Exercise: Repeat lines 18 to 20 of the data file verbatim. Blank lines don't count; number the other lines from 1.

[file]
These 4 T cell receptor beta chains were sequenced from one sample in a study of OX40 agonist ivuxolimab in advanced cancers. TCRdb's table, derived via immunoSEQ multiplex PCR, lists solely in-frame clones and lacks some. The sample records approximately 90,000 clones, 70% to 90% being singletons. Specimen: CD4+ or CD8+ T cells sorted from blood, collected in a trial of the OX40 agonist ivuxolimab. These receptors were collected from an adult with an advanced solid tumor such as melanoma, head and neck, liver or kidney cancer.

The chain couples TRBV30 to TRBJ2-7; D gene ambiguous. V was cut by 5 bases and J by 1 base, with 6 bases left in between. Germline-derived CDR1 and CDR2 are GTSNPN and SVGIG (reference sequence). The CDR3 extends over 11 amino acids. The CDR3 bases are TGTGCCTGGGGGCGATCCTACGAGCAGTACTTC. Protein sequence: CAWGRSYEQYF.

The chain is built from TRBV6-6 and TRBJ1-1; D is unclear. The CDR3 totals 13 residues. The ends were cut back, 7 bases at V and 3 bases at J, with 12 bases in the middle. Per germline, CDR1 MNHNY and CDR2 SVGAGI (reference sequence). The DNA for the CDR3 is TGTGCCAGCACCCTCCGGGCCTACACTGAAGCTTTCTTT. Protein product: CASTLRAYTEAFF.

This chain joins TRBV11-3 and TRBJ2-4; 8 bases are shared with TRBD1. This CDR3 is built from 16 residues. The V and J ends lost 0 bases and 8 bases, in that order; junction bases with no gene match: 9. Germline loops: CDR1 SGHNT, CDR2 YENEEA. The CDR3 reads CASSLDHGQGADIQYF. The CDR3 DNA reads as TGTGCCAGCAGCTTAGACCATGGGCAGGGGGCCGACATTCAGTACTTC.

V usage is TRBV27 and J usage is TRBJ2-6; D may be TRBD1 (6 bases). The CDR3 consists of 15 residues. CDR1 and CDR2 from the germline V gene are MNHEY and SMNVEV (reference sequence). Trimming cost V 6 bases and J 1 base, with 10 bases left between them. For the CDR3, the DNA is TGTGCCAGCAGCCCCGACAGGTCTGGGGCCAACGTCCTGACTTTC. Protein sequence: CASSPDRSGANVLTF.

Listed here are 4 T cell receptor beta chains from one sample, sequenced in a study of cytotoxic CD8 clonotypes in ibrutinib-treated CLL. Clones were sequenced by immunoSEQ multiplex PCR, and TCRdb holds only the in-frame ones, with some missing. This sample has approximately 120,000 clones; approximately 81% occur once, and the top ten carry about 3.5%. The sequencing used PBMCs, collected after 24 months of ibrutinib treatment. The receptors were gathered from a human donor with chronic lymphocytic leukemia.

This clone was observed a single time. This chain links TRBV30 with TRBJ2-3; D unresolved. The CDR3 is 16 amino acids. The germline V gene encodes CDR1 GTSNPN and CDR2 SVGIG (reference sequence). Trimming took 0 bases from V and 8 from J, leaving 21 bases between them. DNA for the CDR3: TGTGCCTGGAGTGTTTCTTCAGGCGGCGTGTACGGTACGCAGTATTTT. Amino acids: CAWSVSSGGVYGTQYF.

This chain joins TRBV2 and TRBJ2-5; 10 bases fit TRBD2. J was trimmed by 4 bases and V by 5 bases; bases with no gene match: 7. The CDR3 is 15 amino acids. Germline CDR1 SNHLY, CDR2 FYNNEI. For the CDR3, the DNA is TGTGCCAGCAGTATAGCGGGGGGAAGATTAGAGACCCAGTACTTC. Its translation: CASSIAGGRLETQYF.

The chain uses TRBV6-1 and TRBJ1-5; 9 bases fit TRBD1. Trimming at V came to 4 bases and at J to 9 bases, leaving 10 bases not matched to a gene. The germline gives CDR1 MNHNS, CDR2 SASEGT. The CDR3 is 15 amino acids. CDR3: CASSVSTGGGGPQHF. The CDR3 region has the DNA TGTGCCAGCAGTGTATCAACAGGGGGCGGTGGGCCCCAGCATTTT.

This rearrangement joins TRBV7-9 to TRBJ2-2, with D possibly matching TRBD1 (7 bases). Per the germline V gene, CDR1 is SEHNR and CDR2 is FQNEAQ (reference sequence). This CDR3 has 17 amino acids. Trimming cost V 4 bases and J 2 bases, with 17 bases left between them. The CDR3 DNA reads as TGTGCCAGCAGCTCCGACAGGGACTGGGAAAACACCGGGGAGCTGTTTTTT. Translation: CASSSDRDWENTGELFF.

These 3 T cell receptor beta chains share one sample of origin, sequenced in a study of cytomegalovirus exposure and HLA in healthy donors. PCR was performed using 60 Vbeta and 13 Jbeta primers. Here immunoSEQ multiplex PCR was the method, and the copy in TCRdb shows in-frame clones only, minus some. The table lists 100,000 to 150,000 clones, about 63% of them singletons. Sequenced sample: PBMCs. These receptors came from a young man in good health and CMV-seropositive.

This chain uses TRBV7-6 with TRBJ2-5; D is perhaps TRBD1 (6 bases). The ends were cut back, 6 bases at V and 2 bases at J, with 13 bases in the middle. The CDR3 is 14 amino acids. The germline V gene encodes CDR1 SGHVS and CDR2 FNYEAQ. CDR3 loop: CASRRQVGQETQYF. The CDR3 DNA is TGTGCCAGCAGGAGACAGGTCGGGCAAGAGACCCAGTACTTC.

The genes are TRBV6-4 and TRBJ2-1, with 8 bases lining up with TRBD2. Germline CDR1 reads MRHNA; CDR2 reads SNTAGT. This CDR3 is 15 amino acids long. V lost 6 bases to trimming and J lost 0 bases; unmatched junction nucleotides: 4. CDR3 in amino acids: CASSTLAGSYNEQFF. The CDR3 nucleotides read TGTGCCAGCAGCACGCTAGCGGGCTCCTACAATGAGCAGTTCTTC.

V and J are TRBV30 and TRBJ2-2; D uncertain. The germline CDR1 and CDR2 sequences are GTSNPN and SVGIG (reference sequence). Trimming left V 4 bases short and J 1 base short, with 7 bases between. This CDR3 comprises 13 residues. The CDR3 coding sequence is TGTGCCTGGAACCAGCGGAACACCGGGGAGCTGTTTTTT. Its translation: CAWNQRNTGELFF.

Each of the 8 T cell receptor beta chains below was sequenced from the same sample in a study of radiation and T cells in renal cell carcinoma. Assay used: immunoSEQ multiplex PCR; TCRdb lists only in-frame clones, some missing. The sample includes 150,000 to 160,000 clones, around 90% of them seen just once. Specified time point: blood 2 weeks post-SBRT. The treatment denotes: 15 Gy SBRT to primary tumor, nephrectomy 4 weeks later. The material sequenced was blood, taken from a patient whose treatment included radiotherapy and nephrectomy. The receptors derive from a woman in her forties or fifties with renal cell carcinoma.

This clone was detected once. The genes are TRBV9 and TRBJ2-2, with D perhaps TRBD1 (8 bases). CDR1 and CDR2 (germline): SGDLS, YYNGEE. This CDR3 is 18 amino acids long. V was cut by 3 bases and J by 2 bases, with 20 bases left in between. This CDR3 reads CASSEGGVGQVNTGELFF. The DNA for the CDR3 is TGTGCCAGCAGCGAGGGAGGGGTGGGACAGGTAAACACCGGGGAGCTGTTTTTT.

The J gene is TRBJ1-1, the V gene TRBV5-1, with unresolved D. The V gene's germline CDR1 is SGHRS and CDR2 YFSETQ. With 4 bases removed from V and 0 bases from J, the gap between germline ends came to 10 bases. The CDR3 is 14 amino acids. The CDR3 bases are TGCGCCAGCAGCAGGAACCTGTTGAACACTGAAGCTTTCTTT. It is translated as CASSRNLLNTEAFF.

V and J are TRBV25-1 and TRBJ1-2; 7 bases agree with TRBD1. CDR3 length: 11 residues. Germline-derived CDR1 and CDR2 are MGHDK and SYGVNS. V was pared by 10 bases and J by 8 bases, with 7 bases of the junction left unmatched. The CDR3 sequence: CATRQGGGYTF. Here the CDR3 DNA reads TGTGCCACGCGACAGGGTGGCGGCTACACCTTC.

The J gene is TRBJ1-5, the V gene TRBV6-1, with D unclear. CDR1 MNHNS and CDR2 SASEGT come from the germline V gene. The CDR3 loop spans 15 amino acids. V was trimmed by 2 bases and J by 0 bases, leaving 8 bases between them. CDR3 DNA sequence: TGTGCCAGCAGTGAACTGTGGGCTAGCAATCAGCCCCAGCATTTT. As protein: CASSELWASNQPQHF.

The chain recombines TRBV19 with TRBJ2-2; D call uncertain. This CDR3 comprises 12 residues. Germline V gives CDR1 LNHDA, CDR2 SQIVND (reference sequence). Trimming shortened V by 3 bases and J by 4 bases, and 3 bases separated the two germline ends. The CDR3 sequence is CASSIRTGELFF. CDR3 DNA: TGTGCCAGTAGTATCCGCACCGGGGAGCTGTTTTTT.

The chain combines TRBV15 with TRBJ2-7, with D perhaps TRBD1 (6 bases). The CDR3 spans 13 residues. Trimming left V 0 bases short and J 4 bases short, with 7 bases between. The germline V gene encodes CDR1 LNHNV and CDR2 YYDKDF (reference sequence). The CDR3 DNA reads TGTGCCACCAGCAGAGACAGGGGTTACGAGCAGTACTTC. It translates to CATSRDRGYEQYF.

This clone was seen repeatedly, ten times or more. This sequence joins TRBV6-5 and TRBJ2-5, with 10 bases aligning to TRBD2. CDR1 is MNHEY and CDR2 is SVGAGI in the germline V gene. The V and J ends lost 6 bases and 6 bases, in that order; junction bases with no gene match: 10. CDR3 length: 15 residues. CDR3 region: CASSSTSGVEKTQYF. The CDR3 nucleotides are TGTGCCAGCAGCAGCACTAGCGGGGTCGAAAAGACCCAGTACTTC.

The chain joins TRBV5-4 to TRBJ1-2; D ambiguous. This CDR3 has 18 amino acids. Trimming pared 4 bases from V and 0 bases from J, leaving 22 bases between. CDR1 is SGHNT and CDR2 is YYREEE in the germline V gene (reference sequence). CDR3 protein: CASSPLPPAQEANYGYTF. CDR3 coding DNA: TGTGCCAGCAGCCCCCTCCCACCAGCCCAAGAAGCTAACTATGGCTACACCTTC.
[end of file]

V and J are TRBV25-1 and TRBJ1-2; 7 bases agree with TRBD1. CDR3 length: 11 residues. Germline-derived CDR1 and CDR2 are MGHDK and SYGVNS. V was pared by 10 bases and J by 8 bases, with 7 bases of the junction left unmatched. The CDR3 sequence: CATRQGGGYTF. Here the CDR3 DNA reads TGTGCCACGCGACAGGGTGGCGGCTACACCTTC.

The J gene is TRBJ1-5, the V gene TRBV6-1, with D unclear. CDR1 MNHNS and CDR2 SASEGT come from the germline V gene. The CDR3 loop spans 15 amino acids. V was trimmed by 2 bases and J by 0 bases, leaving 8 bases between them. CDR3 DNA sequence: TGTGCCAGCAGTGAACTGTGGGCTAGCAATCAGCCCCAGCATTTT. As protein: CASSELWASNQPQHF.

The chain recombines TRBV19 with TRBJ2-2; D call uncertain. This CDR3 comprises 12 residues. Germline V gives CDR1 LNHDA, CDR2 SQIVND (reference sequence). Trimming shortened V by 3 bases and J by 4 bases, and 3 bases separated the two germline ends. The CDR3 sequence is CASSIRTGELFF. CDR3 DNA: TGTGCCAGTAGTATCCGCACCGGGGAGCTGTTTTTT.